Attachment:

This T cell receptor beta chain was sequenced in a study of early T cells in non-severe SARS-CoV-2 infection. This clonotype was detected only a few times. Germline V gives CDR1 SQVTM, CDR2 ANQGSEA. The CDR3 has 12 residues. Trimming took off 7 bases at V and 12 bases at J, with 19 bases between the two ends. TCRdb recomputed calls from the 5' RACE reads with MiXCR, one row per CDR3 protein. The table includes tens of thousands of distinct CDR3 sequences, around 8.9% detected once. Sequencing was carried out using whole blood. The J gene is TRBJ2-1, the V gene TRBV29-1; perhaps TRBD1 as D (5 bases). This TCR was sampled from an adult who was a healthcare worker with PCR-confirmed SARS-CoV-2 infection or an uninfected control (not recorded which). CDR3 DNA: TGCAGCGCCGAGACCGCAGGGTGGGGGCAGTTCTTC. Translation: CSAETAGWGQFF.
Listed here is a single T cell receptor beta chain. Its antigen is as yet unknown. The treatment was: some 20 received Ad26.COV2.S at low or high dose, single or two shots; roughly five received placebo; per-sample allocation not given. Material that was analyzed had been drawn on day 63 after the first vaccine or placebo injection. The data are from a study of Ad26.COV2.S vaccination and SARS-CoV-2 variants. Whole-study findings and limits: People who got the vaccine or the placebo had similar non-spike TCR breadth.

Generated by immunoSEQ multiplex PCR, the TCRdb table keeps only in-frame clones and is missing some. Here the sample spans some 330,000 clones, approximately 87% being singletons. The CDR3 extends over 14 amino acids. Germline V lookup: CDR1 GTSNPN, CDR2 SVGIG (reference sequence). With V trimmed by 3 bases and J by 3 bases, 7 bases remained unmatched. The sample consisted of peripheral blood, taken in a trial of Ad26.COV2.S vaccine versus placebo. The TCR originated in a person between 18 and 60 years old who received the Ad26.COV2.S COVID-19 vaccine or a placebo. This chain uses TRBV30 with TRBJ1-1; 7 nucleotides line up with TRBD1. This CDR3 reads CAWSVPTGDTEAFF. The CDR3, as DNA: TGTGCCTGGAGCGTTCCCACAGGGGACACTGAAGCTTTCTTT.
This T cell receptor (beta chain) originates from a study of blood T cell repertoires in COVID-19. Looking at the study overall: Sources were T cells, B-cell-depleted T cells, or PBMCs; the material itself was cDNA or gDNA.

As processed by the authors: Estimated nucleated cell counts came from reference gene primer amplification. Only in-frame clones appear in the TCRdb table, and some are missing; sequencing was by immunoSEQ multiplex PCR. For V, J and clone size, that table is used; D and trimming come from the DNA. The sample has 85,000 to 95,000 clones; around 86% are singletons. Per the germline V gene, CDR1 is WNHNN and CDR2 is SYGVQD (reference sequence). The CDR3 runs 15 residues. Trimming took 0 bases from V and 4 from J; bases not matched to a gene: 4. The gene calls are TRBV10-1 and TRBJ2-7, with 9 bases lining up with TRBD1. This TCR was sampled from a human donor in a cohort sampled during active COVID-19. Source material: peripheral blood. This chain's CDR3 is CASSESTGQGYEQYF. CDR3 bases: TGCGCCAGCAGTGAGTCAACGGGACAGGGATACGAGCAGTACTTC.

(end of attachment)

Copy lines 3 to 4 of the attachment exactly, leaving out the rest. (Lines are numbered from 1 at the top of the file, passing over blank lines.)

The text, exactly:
Generated by immunoSEQ multiplex PCR, the TCRdb table keeps only in-frame clones and is missing some. Here the sample spans some 330,000 clones, approximately 87% being singletons. The CDR3 extends over 14 amino acids. Germline V lookup: CDR1 GTSNPN, CDR2 SVGIG (reference sequence). With V trimmed by 3 bases and J by 3 bases, 7 bases remained unmatched. The sample consisted of peripheral blood, taken in a trial of Ad26.COV2.S vaccine versus placebo. The TCR originated in a person between 18 and 60 years old who received the Ad26.COV2.S COVID-19 vaccine or a placebo. This chain uses TRBV30 with TRBJ1-1; 7 nucleotides line up with TRBD1. This CDR3 reads CAWSVPTGDTEAFF. The CDR3, as DNA: TGTGCCTGGAGCGTTCCCACAGGGGACACTGAAGCTTTCTTT.
This T cell receptor (beta chain) originates from a study of blood T cell repertoires in COVID-19. Looking at the study overall: Sources were T cells, B-cell-depleted T cells, or PBMCs; the material itself was cDNA or gDNA.